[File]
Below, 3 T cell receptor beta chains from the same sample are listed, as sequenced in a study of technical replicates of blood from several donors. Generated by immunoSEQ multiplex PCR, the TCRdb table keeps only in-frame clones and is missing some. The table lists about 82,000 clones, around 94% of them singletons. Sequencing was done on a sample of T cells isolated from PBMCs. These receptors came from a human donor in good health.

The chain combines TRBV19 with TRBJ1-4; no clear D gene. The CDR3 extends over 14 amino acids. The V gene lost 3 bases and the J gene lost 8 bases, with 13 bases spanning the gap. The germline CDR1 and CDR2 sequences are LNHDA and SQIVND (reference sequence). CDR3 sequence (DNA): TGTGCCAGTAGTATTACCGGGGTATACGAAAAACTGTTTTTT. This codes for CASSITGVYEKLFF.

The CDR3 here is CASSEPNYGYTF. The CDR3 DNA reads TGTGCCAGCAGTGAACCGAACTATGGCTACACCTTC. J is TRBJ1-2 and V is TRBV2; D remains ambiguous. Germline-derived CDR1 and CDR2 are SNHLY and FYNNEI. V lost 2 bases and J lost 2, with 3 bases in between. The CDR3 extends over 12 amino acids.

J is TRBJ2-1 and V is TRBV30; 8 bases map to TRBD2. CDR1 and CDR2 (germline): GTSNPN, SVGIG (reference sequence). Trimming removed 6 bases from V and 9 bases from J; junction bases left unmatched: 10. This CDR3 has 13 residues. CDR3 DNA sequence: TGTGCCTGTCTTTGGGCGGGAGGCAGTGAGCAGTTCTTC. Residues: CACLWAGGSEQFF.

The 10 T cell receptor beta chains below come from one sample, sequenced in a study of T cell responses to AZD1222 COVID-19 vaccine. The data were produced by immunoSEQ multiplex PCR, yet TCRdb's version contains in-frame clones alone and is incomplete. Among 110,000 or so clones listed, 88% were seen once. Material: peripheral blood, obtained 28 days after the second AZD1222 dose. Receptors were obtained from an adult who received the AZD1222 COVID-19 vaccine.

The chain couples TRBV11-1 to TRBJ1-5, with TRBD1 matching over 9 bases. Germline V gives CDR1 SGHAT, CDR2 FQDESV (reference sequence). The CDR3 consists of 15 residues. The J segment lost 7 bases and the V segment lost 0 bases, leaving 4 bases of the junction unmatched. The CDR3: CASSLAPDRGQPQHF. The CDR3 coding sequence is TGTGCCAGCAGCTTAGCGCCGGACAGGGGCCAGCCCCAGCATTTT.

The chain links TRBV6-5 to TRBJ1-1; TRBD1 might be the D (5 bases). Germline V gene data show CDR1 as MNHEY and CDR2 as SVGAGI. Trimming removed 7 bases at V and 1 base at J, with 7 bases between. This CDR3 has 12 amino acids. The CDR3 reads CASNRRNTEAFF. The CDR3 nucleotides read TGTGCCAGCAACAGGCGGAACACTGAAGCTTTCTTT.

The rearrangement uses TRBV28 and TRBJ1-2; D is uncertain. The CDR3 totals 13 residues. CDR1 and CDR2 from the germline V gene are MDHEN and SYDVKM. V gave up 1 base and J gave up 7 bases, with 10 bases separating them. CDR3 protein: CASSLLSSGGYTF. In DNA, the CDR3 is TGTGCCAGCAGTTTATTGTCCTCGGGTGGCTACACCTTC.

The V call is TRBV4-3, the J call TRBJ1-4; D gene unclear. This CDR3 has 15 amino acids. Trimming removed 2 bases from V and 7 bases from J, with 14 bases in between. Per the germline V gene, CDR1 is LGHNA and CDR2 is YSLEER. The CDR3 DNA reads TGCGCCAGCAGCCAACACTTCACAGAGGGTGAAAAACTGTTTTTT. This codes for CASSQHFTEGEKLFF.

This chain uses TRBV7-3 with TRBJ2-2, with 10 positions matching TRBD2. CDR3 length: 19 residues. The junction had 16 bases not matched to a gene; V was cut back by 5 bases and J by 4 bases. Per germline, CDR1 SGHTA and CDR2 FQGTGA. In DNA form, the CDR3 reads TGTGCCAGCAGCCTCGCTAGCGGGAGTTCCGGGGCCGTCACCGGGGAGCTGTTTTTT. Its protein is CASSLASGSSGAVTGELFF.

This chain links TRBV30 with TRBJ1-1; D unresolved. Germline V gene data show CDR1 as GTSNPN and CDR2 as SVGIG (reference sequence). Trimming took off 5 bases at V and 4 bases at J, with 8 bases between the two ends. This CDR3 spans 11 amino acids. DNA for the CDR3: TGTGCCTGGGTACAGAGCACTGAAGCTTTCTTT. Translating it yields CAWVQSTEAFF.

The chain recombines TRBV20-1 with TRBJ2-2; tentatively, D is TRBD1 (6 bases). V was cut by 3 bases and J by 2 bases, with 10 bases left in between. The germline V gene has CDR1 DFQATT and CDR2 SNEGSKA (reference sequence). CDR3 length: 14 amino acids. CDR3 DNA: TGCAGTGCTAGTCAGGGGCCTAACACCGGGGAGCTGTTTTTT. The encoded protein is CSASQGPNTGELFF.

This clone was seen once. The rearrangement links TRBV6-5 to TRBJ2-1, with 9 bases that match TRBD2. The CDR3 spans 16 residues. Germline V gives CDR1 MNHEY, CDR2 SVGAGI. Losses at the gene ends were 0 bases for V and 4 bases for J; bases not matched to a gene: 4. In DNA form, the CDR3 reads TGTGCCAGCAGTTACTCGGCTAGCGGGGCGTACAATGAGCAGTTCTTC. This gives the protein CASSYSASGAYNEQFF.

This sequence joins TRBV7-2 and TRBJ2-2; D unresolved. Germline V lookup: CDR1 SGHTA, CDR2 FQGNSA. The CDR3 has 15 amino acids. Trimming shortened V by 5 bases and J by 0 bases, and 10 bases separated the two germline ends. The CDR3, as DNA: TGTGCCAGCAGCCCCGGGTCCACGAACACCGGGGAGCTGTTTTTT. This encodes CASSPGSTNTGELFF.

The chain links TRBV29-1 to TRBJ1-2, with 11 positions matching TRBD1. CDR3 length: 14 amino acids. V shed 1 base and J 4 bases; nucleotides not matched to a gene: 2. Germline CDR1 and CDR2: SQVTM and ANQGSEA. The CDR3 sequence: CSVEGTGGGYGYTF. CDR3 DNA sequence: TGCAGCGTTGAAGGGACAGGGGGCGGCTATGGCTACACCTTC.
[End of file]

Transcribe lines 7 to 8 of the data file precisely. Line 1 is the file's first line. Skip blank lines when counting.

The chain links TRBV6-5 to TRBJ1-1; TRBD1 might be the D (5 bases). Germline V gene data show CDR1 as MNHEY and CDR2 as SVGAGI. Trimming removed 7 bases at V and 1 base at J, with 7 bases between. This CDR3 has 12 amino acids. The CDR3 reads CASNRRNTEAFF. The CDR3 nucleotides read TGTGCCAGCAACAGGCGGAACACTGAAGCTTTCTTT.

The rearrangement uses TRBV28 and TRBJ1-2; D is uncertain. The CDR3 totals 13 residues. CDR1 and CDR2 from the germline V gene are MDHEN and SYDVKM. V gave up 1 base and J gave up 7 bases, with 10 bases separating them. CDR3 protein: CASSLLSSGGYTF. In DNA, the CDR3 is TGTGCCAGCAGTTTATTGTCCTCGGGTGGCTACACCTTC.